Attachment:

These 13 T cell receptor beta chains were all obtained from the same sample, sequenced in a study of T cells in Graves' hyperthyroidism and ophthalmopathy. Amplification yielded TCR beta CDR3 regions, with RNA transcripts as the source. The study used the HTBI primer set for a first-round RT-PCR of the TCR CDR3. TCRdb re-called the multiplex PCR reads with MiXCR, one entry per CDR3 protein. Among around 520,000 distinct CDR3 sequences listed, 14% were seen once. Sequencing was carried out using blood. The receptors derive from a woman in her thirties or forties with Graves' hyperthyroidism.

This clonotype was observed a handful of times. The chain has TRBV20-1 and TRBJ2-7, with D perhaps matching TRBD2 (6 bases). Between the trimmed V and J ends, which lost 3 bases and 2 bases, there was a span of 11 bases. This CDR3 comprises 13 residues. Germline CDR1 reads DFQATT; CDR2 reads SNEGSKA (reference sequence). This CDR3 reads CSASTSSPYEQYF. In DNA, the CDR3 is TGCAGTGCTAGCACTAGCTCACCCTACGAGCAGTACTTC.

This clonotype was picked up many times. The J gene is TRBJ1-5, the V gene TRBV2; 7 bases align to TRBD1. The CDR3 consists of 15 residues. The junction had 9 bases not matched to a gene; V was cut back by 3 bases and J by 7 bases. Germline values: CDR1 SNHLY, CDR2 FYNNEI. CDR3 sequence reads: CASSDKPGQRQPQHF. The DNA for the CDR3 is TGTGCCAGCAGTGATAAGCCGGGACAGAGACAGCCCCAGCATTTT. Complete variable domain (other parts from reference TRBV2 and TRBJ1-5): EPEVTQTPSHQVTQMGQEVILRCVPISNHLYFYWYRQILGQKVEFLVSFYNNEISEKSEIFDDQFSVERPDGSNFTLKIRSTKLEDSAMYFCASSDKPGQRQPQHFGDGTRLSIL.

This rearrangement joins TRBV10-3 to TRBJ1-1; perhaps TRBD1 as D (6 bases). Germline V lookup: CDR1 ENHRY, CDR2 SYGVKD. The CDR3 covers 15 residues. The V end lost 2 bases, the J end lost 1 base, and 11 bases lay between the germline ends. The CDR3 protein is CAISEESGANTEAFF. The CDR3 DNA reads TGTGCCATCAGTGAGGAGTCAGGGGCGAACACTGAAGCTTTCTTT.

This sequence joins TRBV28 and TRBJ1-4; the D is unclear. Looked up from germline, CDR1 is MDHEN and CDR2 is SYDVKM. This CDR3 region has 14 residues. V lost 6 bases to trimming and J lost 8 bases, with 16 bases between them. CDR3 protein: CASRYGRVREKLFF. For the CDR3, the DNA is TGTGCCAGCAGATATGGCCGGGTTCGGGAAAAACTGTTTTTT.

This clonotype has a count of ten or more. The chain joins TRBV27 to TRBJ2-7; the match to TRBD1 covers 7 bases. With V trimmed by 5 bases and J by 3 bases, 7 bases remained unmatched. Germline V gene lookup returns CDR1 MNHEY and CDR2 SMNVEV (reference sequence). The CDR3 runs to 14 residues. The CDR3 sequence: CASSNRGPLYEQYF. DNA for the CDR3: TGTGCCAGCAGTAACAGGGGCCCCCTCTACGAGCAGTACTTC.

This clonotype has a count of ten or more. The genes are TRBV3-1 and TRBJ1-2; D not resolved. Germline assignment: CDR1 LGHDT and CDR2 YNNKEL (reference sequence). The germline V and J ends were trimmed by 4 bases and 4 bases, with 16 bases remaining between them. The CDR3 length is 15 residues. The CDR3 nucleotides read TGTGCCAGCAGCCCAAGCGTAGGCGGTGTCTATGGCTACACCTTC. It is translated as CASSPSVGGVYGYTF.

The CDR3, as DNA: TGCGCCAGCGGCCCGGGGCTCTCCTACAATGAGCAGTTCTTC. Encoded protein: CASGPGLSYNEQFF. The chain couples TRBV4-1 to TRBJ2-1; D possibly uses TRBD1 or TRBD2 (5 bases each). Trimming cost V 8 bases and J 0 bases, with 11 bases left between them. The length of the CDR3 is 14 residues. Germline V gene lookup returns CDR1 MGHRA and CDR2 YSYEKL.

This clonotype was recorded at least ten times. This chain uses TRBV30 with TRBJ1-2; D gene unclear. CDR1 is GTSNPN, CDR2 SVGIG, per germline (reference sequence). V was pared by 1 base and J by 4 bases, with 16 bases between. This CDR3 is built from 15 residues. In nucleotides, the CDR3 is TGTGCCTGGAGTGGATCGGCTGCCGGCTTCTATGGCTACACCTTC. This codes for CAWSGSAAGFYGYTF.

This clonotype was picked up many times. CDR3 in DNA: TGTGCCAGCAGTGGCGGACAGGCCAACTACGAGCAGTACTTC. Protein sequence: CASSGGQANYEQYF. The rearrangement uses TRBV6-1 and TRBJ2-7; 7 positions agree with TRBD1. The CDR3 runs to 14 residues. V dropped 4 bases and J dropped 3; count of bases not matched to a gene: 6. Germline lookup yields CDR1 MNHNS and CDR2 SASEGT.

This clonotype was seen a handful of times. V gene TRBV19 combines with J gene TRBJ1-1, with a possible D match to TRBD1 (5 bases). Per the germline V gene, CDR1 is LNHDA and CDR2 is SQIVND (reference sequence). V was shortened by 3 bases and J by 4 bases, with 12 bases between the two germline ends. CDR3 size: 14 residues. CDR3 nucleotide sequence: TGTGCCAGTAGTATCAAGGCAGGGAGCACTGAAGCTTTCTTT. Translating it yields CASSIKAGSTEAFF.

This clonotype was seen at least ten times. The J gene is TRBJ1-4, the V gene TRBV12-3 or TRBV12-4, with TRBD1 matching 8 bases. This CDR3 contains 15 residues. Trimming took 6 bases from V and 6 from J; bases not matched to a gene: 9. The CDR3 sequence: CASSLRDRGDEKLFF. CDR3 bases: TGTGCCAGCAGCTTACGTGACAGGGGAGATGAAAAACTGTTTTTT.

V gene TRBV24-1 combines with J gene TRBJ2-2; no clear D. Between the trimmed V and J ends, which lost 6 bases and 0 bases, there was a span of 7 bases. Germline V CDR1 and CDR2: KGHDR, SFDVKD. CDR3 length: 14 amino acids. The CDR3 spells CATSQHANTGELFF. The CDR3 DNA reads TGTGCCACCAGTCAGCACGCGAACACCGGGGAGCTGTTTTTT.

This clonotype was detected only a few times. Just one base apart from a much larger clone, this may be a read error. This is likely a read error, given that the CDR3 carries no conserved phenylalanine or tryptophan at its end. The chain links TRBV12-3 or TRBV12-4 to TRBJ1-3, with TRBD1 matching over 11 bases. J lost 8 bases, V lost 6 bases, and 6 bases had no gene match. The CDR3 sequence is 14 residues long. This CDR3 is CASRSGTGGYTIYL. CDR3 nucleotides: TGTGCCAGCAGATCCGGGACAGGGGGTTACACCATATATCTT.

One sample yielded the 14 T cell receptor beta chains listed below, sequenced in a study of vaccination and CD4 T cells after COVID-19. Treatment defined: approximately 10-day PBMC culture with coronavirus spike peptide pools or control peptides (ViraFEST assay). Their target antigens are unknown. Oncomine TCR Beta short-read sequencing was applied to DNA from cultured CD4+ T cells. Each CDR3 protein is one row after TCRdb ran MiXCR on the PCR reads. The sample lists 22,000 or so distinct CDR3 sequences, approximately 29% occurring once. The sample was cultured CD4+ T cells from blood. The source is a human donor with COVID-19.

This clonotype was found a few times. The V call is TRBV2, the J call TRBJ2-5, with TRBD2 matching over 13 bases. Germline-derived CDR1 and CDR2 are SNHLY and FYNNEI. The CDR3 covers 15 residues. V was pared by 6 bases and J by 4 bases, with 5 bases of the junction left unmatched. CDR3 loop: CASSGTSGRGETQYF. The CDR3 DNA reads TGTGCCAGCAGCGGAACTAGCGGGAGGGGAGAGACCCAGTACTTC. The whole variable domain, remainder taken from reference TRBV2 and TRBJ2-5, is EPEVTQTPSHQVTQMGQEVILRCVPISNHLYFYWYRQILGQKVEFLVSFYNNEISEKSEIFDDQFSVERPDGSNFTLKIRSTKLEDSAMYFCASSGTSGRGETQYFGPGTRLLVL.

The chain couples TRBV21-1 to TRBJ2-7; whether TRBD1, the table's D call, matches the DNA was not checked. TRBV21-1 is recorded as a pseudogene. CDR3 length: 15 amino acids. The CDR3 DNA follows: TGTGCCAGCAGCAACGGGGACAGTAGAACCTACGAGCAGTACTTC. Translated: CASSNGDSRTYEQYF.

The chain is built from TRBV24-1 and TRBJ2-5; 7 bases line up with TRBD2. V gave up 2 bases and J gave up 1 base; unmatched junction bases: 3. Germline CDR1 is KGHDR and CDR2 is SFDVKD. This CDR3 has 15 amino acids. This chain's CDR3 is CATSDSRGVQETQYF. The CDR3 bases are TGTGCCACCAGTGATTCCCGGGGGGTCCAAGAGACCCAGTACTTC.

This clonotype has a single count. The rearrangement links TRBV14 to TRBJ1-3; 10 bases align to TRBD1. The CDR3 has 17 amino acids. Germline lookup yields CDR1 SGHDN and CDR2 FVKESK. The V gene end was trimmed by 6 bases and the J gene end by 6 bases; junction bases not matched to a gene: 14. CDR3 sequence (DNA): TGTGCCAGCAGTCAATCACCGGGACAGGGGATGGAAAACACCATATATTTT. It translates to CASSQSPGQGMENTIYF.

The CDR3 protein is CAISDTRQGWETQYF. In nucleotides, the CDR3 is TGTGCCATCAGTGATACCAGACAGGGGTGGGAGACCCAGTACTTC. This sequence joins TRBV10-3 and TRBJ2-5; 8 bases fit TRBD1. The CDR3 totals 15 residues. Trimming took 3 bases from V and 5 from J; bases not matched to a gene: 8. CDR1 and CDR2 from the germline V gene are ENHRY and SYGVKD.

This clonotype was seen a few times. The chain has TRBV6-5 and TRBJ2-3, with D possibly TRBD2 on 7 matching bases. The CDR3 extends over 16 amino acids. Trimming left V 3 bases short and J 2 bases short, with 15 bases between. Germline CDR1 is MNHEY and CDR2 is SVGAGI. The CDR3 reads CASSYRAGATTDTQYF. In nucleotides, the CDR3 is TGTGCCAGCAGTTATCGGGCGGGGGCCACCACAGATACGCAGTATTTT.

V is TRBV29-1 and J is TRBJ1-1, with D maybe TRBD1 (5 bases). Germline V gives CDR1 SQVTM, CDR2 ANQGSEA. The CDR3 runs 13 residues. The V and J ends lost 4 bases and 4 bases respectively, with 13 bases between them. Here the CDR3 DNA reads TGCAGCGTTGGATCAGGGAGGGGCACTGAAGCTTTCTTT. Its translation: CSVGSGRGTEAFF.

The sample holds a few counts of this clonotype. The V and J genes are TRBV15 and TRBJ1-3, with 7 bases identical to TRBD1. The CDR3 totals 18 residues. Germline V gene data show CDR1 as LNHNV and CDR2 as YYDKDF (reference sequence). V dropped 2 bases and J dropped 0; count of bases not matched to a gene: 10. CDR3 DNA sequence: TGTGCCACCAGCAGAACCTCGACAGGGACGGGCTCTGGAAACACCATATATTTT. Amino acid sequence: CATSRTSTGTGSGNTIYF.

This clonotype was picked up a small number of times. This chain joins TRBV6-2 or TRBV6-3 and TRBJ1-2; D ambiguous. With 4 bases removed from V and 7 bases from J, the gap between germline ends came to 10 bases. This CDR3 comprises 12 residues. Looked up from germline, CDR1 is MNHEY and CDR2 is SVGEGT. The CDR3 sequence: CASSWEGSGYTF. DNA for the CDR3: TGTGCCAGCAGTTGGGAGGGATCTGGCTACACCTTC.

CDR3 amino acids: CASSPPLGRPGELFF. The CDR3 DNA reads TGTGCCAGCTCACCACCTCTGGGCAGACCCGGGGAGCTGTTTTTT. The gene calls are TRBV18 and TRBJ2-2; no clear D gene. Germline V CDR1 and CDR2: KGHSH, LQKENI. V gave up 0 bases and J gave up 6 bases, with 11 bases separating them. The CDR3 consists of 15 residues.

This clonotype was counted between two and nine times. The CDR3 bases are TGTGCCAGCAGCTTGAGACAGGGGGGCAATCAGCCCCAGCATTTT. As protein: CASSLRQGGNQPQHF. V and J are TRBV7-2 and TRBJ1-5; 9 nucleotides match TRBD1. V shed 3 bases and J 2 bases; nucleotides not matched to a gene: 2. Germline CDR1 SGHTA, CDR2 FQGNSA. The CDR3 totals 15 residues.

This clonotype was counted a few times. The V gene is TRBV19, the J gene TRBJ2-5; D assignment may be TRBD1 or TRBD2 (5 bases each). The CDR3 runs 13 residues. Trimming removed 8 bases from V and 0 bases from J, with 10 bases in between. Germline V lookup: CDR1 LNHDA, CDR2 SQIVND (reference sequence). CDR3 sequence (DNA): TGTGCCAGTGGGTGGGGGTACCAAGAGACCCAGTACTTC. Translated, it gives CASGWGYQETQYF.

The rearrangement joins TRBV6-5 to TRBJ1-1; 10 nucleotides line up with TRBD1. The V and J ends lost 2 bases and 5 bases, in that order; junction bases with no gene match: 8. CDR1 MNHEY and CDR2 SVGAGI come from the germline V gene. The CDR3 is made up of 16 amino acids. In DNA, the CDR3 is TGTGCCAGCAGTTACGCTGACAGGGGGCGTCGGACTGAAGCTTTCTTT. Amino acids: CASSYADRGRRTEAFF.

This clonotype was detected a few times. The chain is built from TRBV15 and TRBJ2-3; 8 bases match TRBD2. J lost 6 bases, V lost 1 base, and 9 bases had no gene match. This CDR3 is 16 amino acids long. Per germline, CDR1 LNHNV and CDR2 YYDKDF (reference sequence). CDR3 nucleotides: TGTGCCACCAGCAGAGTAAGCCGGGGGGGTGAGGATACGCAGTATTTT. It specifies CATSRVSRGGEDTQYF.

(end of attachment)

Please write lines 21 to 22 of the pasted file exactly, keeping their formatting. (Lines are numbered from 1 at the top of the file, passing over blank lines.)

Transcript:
This clonotype was seen a few times. The chain has TRBV6-5 and TRBJ2-3, with D possibly TRBD2 on 7 matching bases. The CDR3 extends over 16 amino acids. Trimming left V 3 bases short and J 2 bases short, with 15 bases between. Germline CDR1 is MNHEY and CDR2 is SVGAGI. The CDR3 reads CASSYRAGATTDTQYF. In nucleotides, the CDR3 is TGTGCCAGCAGTTATCGGGCGGGGGCCACCACAGATACGCAGTATTTT.

V is TRBV29-1 and J is TRBJ1-1, with D maybe TRBD1 (5 bases). Germline V gives CDR1 SQVTM, CDR2 ANQGSEA. The CDR3 runs 13 residues. The V and J ends lost 4 bases and 4 bases respectively, with 13 bases between them. Here the CDR3 DNA reads TGCAGCGTTGGATCAGGGAGGGGCACTGAAGCTTTCTTT. Its translation: CSVGSGRGTEAFF.